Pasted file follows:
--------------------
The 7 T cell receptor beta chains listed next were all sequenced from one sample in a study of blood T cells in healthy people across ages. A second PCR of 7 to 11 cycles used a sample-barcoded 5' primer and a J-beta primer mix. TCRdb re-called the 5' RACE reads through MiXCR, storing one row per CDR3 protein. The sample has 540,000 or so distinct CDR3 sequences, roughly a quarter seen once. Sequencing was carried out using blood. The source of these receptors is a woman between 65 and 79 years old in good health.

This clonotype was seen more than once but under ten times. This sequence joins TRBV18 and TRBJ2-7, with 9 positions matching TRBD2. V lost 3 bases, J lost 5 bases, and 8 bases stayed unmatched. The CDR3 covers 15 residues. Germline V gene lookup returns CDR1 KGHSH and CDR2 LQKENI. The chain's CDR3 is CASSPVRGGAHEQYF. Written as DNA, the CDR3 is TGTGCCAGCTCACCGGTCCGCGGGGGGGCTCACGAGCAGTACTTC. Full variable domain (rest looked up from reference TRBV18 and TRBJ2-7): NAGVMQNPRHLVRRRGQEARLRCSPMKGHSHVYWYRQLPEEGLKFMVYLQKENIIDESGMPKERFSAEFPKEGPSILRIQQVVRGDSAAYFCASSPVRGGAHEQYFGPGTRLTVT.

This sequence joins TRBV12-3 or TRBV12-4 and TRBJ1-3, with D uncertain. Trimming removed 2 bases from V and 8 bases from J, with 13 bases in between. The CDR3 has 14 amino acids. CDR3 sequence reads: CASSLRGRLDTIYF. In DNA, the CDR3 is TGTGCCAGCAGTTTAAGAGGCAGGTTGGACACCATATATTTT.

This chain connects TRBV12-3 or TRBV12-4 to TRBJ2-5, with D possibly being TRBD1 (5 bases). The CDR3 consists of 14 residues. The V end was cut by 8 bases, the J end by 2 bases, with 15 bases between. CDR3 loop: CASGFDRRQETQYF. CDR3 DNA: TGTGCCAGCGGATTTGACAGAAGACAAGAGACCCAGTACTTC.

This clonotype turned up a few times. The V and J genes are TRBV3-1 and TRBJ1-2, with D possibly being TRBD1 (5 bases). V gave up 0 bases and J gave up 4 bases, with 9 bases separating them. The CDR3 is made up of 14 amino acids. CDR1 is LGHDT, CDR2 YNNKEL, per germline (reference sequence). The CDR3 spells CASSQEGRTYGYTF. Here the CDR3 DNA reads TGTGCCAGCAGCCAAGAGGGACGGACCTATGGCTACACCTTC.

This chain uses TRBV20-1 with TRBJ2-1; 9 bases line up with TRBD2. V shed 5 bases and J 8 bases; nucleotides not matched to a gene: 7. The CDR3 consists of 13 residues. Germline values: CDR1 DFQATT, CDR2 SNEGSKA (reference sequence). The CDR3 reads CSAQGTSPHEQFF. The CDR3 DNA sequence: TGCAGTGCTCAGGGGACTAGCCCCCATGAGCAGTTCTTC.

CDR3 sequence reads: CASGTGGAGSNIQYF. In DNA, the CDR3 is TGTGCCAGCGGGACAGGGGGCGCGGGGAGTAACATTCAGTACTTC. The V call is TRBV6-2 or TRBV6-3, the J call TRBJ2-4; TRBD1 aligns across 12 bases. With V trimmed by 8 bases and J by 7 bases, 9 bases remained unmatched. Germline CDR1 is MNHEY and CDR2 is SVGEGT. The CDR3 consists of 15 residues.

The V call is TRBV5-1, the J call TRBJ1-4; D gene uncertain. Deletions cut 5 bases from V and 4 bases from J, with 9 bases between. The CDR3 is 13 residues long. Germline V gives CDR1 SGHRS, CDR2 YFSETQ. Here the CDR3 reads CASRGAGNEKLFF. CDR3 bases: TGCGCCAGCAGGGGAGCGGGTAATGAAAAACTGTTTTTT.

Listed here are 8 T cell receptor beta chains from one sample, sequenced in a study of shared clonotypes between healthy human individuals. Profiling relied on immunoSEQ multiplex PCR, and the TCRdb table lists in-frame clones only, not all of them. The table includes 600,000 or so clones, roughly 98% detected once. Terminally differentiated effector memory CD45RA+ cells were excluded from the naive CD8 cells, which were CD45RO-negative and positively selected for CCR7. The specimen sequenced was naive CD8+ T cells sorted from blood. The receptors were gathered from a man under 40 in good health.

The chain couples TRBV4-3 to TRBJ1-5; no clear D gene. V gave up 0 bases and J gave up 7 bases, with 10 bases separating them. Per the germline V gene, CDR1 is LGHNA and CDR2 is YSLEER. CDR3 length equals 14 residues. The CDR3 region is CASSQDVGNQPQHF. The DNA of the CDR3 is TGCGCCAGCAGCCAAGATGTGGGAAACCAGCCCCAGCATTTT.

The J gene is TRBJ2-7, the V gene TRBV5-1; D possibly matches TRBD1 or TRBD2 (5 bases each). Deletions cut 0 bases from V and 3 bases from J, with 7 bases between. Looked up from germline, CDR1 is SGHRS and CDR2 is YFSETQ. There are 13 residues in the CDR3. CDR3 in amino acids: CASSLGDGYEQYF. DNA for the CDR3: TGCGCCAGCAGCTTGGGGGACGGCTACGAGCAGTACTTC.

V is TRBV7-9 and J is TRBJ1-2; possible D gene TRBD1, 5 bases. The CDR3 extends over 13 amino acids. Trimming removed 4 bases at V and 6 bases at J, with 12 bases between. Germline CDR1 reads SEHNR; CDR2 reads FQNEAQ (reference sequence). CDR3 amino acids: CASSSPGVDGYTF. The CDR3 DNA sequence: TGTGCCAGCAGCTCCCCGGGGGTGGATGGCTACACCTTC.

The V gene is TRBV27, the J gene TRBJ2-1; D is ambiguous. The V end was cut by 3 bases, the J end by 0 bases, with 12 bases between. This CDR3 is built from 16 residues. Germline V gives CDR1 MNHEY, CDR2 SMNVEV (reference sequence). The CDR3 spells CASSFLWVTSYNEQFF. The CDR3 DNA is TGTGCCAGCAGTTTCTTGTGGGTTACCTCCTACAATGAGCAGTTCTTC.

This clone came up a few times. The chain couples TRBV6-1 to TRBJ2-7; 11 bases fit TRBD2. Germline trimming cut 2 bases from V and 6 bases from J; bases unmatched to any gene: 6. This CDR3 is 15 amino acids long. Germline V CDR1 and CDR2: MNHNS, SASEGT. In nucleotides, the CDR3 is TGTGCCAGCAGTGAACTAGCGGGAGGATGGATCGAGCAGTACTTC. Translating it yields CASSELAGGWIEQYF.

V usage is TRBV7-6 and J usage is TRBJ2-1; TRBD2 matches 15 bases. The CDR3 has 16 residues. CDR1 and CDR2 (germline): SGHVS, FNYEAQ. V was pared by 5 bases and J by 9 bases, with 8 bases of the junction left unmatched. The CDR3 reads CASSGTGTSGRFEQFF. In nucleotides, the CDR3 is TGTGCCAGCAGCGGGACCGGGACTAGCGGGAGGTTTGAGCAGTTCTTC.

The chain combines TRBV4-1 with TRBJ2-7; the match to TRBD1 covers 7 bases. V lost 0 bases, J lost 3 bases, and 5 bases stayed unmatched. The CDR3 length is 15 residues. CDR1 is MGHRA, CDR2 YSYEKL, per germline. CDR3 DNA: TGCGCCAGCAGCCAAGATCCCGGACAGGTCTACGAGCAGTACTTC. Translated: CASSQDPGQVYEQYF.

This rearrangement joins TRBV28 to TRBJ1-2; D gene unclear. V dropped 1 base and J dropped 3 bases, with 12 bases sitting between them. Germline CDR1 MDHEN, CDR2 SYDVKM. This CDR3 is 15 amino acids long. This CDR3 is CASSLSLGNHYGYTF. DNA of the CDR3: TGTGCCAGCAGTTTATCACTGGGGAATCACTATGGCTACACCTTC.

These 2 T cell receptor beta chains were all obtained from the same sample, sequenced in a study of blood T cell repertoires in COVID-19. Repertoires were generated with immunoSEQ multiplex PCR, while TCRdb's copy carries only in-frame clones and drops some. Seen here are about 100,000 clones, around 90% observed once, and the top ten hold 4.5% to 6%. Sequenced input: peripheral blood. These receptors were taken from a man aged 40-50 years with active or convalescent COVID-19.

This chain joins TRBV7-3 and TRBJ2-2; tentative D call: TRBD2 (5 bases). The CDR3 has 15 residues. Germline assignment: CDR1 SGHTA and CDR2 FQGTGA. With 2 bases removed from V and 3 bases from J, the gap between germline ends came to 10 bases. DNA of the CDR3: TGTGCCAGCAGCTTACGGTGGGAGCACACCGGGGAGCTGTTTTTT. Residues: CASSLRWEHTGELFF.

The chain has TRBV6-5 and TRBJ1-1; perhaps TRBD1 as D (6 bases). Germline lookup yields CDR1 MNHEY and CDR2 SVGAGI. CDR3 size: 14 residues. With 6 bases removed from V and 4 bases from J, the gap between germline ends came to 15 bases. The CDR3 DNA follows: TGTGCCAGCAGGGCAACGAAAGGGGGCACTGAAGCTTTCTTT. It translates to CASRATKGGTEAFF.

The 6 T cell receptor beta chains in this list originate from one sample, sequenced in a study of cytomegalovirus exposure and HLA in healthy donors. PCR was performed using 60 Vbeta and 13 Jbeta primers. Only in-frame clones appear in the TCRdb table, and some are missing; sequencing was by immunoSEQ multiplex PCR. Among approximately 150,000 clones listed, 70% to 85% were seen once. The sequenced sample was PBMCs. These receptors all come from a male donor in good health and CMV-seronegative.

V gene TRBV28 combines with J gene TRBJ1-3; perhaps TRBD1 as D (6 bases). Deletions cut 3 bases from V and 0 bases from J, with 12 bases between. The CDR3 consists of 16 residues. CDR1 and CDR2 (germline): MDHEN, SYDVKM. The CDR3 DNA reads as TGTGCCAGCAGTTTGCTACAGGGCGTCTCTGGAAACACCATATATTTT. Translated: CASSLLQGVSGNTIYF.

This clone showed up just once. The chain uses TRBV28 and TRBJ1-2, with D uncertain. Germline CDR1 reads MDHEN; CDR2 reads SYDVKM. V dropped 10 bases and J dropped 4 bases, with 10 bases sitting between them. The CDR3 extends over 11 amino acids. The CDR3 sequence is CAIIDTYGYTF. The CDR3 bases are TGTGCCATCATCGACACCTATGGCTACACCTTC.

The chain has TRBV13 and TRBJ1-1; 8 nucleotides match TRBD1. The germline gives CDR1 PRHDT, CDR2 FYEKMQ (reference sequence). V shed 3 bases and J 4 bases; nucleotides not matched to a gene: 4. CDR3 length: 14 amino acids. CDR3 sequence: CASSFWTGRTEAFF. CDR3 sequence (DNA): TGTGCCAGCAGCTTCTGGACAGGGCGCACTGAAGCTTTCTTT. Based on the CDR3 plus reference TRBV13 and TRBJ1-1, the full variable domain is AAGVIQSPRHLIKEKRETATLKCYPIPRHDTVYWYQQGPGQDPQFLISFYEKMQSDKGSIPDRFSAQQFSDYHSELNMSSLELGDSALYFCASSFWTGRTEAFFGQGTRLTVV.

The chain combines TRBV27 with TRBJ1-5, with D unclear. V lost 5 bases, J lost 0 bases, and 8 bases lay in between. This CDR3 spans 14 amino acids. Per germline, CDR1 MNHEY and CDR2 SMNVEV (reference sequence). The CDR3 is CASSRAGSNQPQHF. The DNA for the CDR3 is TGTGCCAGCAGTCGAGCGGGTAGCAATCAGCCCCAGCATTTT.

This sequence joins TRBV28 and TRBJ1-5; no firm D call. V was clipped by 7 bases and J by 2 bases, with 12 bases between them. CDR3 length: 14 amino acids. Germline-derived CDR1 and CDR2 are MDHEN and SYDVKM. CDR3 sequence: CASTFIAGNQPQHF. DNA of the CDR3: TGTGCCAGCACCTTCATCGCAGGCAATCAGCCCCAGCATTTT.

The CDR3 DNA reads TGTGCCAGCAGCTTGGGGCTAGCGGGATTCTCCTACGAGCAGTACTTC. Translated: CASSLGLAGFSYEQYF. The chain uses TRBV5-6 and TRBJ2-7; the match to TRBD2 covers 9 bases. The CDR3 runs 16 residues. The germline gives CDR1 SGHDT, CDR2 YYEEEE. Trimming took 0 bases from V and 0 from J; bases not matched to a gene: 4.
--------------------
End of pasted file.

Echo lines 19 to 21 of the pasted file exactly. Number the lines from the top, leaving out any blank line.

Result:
This chain joins TRBV7-3 and TRBJ2-2; tentative D call: TRBD2 (5 bases). The CDR3 has 15 residues. Germline assignment: CDR1 SGHTA and CDR2 FQGTGA. With 2 bases removed from V and 3 bases from J, the gap between germline ends came to 10 bases. DNA of the CDR3: TGTGCCAGCAGCTTACGGTGGGAGCACACCGGGGAGCTGTTTTTT. Residues: CASSLRWEHTGELFF.

The chain has TRBV6-5 and TRBJ1-1; perhaps TRBD1 as D (6 bases). Germline lookup yields CDR1 MNHEY and CDR2 SVGAGI. CDR3 size: 14 residues. With 6 bases removed from V and 4 bases from J, the gap between germline ends came to 15 bases. The CDR3 DNA follows: TGTGCCAGCAGGGCAACGAAAGGGGGCACTGAAGCTTTCTTT. It translates to CASRATKGGTEAFF.

The 6 T cell receptor beta chains in this list originate from one sample, sequenced in a study of cytomegalovirus exposure and HLA in healthy donors. PCR was performed using 60 Vbeta and 13 Jbeta primers. Only in-frame clones appear in the TCRdb table, and some are missing; sequencing was by immunoSEQ multiplex PCR. Among approximately 150,000 clones listed, 70% to 85% were seen once. The sequenced sample was PBMCs. These receptors all come from a male donor in good health and CMV-seronegative.